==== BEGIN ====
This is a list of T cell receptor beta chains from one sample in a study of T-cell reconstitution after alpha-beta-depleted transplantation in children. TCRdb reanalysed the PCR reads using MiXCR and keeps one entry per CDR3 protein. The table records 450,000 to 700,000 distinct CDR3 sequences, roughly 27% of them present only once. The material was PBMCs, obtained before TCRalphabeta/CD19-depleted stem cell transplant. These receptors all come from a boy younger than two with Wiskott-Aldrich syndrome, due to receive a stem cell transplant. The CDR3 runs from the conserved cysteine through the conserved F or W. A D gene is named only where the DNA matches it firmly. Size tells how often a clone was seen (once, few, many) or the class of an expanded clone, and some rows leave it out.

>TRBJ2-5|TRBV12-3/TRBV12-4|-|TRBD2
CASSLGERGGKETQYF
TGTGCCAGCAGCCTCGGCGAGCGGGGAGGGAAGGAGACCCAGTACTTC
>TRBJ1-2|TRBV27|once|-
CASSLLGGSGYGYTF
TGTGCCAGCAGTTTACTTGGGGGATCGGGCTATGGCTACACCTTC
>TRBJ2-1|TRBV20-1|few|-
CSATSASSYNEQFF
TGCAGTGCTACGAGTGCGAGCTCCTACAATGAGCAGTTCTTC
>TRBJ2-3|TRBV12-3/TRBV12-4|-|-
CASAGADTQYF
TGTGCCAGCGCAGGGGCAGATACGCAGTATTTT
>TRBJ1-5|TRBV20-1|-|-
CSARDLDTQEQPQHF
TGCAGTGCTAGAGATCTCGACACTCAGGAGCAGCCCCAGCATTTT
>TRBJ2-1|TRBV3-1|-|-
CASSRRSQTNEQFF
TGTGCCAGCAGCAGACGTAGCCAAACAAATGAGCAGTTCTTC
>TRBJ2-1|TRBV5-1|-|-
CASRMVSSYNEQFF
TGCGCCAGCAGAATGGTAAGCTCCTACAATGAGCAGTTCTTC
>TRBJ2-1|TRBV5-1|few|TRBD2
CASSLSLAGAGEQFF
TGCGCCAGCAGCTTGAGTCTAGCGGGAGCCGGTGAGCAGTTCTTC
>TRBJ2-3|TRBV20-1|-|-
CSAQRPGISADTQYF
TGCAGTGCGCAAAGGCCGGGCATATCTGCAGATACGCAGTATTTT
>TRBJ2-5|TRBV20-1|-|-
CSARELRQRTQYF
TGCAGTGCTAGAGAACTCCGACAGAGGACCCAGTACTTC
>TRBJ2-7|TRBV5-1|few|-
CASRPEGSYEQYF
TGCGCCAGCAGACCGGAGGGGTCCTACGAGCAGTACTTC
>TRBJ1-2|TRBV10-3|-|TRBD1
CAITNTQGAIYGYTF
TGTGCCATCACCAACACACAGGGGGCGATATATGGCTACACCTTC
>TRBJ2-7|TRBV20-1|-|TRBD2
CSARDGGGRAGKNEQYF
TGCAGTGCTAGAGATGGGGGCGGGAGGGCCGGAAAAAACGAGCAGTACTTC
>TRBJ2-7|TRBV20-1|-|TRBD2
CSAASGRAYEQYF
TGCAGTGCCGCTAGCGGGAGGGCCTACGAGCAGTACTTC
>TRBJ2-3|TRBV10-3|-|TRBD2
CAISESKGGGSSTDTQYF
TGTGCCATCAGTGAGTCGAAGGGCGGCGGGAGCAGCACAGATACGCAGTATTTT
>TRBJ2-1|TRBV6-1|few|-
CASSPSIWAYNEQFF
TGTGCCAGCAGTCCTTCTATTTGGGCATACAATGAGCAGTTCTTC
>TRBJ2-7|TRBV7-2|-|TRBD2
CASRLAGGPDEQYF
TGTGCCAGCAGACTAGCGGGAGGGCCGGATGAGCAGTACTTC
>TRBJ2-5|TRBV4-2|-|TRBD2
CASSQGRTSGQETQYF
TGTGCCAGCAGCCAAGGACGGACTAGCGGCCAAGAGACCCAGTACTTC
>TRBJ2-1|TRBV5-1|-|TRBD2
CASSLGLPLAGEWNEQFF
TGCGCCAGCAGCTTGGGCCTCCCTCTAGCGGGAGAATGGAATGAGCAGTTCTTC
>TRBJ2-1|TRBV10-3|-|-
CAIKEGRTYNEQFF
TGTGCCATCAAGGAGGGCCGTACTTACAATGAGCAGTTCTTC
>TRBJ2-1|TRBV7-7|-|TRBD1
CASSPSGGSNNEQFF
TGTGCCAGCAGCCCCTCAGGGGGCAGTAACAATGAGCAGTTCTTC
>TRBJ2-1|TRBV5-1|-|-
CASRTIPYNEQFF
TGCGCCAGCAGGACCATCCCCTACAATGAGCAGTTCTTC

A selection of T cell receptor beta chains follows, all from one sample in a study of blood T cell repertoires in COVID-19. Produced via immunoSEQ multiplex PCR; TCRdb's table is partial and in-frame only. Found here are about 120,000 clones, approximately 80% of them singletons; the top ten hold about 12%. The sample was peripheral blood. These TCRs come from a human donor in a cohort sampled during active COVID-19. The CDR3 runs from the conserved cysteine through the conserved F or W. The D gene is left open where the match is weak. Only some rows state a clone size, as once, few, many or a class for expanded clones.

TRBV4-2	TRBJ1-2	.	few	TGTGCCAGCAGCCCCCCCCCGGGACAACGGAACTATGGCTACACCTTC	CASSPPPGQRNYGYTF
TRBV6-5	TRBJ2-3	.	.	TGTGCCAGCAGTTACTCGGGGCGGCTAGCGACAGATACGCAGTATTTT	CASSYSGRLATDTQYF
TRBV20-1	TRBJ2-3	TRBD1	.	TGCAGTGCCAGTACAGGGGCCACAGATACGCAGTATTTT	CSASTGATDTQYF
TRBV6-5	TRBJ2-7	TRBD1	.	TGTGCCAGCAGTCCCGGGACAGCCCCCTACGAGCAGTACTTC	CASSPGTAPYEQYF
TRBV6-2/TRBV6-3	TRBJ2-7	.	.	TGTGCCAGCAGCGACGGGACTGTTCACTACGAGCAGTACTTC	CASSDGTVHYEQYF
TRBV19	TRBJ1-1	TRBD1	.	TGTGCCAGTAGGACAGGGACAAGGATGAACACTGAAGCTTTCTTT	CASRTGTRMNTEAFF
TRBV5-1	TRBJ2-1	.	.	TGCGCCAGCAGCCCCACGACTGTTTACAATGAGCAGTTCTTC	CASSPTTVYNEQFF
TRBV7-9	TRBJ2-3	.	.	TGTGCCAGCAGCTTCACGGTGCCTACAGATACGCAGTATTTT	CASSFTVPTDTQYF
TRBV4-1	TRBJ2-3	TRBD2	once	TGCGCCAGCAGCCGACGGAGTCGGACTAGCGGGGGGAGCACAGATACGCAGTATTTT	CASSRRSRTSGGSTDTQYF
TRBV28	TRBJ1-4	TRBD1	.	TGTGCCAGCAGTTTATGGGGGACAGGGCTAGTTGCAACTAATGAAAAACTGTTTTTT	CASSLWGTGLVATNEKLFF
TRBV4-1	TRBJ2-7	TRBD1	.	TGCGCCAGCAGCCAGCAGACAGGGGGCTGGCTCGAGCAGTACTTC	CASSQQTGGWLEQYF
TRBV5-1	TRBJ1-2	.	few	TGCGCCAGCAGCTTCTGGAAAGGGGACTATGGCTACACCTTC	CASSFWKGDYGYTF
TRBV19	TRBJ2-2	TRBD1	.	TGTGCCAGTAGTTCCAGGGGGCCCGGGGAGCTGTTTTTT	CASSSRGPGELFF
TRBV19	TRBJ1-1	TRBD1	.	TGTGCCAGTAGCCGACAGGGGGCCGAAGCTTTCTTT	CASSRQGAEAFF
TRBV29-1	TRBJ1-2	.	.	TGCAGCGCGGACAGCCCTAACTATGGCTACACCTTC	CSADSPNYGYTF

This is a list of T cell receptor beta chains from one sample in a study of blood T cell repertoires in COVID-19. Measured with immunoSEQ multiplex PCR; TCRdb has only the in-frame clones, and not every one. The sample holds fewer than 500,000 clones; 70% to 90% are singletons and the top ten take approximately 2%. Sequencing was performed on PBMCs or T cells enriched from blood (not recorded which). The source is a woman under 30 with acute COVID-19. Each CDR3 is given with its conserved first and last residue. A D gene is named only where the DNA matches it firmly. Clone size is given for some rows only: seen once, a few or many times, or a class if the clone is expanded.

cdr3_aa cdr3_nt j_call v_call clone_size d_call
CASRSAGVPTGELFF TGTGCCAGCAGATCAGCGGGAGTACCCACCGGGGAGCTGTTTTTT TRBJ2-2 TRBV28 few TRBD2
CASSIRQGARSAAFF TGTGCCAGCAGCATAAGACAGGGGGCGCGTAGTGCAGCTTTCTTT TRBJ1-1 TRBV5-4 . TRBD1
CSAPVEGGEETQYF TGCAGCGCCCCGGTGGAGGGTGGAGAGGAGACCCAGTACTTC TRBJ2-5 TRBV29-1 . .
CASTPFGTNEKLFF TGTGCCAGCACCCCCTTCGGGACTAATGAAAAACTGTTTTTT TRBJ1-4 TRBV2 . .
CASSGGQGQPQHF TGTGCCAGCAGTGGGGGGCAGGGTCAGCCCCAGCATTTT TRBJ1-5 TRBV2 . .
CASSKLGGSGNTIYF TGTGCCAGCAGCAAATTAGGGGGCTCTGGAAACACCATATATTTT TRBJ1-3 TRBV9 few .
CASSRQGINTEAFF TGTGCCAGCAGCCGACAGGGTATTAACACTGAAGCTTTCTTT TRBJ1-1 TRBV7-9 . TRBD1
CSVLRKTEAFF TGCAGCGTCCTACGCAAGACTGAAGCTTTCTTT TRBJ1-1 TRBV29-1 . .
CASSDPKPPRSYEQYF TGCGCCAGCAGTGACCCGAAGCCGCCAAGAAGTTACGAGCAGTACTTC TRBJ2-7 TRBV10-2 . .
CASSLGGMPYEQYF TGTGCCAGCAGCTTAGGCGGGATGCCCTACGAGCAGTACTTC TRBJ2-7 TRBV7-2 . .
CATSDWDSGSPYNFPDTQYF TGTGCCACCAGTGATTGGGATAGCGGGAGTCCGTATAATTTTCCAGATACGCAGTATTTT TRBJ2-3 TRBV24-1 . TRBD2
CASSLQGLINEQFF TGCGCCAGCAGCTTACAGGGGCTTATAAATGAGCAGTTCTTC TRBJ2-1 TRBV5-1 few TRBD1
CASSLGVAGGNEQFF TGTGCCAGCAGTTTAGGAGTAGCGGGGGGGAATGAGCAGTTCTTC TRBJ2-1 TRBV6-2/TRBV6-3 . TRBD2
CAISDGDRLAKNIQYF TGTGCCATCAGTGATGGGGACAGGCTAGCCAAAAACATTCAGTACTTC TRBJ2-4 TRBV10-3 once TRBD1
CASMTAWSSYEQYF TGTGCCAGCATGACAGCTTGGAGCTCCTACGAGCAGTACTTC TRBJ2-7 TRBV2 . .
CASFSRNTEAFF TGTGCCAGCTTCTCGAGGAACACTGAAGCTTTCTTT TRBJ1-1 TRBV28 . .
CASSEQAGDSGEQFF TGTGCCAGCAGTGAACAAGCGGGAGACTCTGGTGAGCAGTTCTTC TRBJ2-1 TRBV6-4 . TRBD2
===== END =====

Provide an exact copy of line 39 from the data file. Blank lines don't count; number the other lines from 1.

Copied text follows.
CSARDGGGRAGKNEQYF